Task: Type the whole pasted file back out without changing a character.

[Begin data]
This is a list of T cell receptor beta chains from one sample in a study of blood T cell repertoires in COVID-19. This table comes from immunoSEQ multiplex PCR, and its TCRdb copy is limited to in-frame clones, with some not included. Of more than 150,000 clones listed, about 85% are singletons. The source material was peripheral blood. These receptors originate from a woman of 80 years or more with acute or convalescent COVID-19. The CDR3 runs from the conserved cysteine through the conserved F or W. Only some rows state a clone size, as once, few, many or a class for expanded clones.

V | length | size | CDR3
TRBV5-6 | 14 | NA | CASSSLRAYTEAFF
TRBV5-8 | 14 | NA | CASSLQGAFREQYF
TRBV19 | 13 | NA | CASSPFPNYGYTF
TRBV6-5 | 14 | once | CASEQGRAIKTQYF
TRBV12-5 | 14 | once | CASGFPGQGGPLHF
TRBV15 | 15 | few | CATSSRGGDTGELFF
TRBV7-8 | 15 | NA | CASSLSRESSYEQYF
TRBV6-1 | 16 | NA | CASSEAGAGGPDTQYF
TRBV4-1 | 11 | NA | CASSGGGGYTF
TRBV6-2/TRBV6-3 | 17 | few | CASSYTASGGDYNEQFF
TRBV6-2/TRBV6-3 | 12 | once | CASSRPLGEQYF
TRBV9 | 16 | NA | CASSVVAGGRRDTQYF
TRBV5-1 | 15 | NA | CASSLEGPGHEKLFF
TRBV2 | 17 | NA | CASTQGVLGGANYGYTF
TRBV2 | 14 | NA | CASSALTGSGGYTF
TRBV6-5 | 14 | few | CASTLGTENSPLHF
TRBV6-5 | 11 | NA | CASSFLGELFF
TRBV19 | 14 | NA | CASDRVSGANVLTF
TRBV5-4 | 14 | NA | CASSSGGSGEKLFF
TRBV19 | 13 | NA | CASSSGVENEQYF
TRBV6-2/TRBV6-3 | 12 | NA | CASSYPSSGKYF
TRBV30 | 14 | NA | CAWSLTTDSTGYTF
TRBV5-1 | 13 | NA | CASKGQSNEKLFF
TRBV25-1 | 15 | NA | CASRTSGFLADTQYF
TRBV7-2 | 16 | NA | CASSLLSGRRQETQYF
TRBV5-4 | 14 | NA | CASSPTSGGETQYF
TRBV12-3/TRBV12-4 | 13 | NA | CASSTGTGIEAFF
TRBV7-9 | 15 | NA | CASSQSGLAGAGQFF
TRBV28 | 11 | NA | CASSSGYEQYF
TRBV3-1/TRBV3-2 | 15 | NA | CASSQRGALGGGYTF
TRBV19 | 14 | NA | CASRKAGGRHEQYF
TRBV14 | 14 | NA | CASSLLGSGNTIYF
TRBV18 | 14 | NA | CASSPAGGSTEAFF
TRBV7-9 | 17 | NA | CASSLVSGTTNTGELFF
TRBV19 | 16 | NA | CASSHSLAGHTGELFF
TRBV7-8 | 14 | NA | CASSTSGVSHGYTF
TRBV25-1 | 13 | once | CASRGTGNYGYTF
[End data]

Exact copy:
This is a list of T cell receptor beta chains from one sample in a study of blood T cell repertoires in COVID-19. This table comes from immunoSEQ multiplex PCR, and its TCRdb copy is limited to in-frame clones, with some not included. Of more than 150,000 clones listed, about 85% are singletons. The source material was peripheral blood. These receptors originate from a woman of 80 years or more with acute or convalescent COVID-19. The CDR3 runs from the conserved cysteine through the conserved F or W. Only some rows state a clone size, as once, few, many or a class for expanded clones.

V | length | size | CDR3
TRBV5-6 | 14 | NA | CASSSLRAYTEAFF
TRBV5-8 | 14 | NA | CASSLQGAFREQYF
TRBV19 | 13 | NA | CASSPFPNYGYTF
TRBV6-5 | 14 | once | CASEQGRAIKTQYF
TRBV12-5 | 14 | once | CASGFPGQGGPLHF
TRBV15 | 15 | few | CATSSRGGDTGELFF
TRBV7-8 | 15 | NA | CASSLSRESSYEQYF
TRBV6-1 | 16 | NA | CASSEAGAGGPDTQYF
TRBV4-1 | 11 | NA | CASSGGGGYTF
TRBV6-2/TRBV6-3 | 17 | few | CASSYTASGGDYNEQFF
TRBV6-2/TRBV6-3 | 12 | once | CASSRPLGEQYF
TRBV9 | 16 | NA | CASSVVAGGRRDTQYF
TRBV5-1 | 15 | NA | CASSLEGPGHEKLFF
TRBV2 | 17 | NA | CASTQGVLGGANYGYTF
TRBV2 | 14 | NA | CASSALTGSGGYTF
TRBV6-5 | 14 | few | CASTLGTENSPLHF
TRBV6-5 | 11 | NA | CASSFLGELFF
TRBV19 | 14 | NA | CASDRVSGANVLTF
TRBV5-4 | 14 | NA | CASSSGGSGEKLFF
TRBV19 | 13 | NA | CASSSGVENEQYF
TRBV6-2/TRBV6-3 | 12 | NA | CASSYPSSGKYF
TRBV30 | 14 | NA | CAWSLTTDSTGYTF
TRBV5-1 | 13 | NA | CASKGQSNEKLFF
TRBV25-1 | 15 | NA | CASRTSGFLADTQYF
TRBV7-2 | 16 | NA | CASSLLSGRRQETQYF
TRBV5-4 | 14 | NA | CASSPTSGGETQYF
TRBV12-3/TRBV12-4 | 13 | NA | CASSTGTGIEAFF
TRBV7-9 | 15 | NA | CASSQSGLAGAGQFF
TRBV28 | 11 | NA | CASSSGYEQYF
TRBV3-1/TRBV3-2 | 15 | NA | CASSQRGALGGGYTF
TRBV19 | 14 | NA | CASRKAGGRHEQYF
TRBV14 | 14 | NA | CASSLLGSGNTIYF
TRBV18 | 14 | NA | CASSPAGGSTEAFF
TRBV7-9 | 17 | NA | CASSLVSGTTNTGELFF
TRBV19 | 16 | NA | CASSHSLAGHTGELFF
TRBV7-8 | 14 | NA | CASSTSGVSHGYTF
TRBV25-1 | 13 | once | CASRGTGNYGYTF